The exam took me about an hour (almost to the minute) so while I had time to spare it was not a quick exam. I found the drag and drops and the few questions concerning route summarization to be the most time consuming questions. It’s a good thing route summarization is like riding a bike and you just don’t forget how to do it (At least for me anyway). So I didn’t find this test to be very challenging just long winded.

Something I feel that sets this exam apart from the other Cisco exams I’ve taken is this exam does not rely on you learning any new configurations as long as you are familiar with the topics already. I know Cisco lists CCNP SWITCH knowledge as a recommendation prior to starting the CCDA but not as a requirement. That’s something I can agree with, while the CCDA will not test you on the configuration or the troubleshooting of SWITCH topics (L3 Redundancy, Etherchannel, QoS, and so forth) they expect you to be familiar with them and know about these topics. Instead this exams covers more of a “best practice” solution, providing guidelines about when to break a network into multiple tiers, and it also provides a recommended practice on the network life cycle (The PPDIOO methodology).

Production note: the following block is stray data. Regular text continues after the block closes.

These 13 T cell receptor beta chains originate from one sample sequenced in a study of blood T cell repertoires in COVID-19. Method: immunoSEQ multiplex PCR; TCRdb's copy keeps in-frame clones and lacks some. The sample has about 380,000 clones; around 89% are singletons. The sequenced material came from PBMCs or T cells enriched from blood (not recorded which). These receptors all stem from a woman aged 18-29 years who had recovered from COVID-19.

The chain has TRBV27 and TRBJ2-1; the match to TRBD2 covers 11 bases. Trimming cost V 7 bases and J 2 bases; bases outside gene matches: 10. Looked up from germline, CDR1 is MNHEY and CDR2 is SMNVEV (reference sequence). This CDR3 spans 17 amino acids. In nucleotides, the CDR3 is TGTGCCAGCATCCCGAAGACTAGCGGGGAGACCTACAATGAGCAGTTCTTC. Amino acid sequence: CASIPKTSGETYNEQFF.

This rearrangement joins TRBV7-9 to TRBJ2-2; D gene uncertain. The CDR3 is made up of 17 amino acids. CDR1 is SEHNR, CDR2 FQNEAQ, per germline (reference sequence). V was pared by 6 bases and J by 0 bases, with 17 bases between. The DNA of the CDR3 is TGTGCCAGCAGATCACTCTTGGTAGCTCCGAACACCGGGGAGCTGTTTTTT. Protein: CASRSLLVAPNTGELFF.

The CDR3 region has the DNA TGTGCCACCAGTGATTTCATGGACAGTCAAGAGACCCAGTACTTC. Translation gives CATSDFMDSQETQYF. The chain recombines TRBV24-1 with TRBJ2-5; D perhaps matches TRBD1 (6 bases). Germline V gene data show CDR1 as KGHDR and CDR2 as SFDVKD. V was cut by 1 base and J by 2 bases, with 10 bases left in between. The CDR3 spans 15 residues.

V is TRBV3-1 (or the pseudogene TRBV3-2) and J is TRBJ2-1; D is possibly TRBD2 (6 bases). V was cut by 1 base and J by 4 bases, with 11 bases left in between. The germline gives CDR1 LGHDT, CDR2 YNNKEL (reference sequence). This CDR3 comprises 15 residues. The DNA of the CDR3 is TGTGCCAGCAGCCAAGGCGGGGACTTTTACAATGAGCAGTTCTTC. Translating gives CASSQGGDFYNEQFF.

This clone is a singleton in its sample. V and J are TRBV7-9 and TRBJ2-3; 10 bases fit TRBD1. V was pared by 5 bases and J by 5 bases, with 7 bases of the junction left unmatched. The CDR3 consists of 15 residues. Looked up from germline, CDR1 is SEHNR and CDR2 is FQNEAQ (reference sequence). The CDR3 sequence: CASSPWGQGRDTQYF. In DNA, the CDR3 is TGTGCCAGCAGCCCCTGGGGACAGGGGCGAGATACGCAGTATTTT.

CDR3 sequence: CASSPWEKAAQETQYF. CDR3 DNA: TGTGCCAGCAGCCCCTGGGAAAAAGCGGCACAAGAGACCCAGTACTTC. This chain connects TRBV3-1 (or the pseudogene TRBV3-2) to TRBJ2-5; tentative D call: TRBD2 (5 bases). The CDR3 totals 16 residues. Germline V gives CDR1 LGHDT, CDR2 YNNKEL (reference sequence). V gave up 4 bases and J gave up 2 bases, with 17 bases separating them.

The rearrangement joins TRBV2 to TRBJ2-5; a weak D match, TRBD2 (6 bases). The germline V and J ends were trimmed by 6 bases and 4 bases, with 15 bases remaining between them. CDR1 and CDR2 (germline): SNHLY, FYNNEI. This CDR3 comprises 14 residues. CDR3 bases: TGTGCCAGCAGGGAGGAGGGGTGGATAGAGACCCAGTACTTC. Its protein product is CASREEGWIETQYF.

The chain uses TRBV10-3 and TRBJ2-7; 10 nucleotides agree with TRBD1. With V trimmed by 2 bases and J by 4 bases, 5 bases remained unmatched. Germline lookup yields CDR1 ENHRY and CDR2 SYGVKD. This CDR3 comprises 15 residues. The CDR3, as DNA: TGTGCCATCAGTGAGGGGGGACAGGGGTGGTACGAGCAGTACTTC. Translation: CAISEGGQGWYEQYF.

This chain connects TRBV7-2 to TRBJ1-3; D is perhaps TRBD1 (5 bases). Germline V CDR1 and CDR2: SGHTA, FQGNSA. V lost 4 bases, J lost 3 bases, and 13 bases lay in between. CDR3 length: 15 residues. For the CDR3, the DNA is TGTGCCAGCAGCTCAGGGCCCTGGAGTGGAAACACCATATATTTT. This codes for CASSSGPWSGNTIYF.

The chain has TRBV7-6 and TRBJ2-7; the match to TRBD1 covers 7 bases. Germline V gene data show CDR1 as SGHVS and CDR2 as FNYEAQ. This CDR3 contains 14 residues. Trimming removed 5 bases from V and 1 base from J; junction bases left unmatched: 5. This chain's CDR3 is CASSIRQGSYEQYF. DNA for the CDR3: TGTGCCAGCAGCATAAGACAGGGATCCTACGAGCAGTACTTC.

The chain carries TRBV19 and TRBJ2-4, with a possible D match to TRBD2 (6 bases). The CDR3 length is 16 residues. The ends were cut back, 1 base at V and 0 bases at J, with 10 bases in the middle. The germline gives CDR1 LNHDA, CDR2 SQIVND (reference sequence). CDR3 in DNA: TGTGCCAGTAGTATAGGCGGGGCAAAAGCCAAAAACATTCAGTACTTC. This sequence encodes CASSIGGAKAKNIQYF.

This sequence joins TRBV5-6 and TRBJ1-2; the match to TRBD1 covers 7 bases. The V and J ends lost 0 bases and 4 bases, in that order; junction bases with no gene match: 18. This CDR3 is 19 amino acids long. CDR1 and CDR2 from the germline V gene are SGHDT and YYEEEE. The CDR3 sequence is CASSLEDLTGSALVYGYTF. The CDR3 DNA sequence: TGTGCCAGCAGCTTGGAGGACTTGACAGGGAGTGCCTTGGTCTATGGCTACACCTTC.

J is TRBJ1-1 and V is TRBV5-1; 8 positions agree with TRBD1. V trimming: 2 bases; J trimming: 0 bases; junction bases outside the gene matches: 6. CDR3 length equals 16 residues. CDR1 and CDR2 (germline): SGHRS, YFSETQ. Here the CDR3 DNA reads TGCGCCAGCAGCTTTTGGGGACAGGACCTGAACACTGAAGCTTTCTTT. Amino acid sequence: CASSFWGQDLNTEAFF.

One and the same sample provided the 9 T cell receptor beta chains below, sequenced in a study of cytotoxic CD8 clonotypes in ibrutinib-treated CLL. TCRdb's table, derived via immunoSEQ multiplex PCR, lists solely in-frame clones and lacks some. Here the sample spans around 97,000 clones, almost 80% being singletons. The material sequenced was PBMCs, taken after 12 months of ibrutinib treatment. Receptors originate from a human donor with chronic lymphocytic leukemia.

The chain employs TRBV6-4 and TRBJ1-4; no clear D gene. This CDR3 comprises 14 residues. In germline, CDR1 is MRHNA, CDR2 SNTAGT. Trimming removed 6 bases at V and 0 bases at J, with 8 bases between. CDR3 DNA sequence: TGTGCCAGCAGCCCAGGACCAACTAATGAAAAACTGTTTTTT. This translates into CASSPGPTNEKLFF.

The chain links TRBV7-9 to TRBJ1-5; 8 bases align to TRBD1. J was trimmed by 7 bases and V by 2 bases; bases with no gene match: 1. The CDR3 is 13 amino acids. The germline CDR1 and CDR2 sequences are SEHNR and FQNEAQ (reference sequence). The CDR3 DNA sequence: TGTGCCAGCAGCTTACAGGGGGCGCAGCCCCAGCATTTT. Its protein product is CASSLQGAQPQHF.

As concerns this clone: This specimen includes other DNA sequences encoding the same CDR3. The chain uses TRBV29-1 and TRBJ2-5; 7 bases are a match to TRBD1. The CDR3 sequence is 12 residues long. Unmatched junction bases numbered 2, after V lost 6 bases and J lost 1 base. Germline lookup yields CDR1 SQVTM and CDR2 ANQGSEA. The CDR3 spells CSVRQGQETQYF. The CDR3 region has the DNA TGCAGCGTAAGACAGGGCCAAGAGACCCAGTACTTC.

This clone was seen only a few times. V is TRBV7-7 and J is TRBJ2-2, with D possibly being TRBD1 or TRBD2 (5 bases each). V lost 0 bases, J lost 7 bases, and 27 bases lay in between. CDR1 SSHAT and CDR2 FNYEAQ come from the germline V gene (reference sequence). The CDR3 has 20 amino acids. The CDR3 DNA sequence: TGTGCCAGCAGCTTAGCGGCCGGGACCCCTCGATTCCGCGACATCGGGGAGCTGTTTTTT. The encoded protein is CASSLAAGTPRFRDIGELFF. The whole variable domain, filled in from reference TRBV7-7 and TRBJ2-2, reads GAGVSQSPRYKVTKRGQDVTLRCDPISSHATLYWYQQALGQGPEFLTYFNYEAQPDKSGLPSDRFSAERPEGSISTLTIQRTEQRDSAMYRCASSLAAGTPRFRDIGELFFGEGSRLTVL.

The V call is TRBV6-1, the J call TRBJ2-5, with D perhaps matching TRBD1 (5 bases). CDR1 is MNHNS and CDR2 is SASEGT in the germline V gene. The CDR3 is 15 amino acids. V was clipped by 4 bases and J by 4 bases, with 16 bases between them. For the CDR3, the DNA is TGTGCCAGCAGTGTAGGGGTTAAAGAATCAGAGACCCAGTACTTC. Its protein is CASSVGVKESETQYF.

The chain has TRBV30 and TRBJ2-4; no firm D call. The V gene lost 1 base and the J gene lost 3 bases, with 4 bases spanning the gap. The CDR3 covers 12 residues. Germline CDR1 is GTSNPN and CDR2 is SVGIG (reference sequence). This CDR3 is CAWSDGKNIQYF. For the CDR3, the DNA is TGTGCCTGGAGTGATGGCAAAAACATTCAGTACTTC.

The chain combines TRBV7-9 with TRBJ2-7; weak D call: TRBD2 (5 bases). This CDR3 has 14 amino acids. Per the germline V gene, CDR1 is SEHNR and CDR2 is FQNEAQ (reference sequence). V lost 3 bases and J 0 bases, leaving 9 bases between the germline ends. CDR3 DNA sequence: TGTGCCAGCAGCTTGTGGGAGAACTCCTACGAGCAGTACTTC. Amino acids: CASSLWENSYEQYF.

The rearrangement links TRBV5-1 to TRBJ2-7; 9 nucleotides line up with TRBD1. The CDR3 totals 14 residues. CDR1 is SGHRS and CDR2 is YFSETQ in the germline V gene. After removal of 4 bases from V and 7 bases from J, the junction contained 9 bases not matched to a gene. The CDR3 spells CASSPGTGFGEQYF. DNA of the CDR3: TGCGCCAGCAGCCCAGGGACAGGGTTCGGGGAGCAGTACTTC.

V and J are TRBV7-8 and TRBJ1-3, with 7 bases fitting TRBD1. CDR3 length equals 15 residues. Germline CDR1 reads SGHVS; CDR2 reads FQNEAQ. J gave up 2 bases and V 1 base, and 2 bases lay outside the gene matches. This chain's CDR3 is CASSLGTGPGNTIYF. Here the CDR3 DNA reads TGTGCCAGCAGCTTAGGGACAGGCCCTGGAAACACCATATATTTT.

While the certification itself is nice to have under my belt, I have found the topics covered by this exam to be the most the beneficial. Even though it was less of a technical certification the knowledge about network design and best practice setup would be beneficial to any network administrator or engineer out there in the field.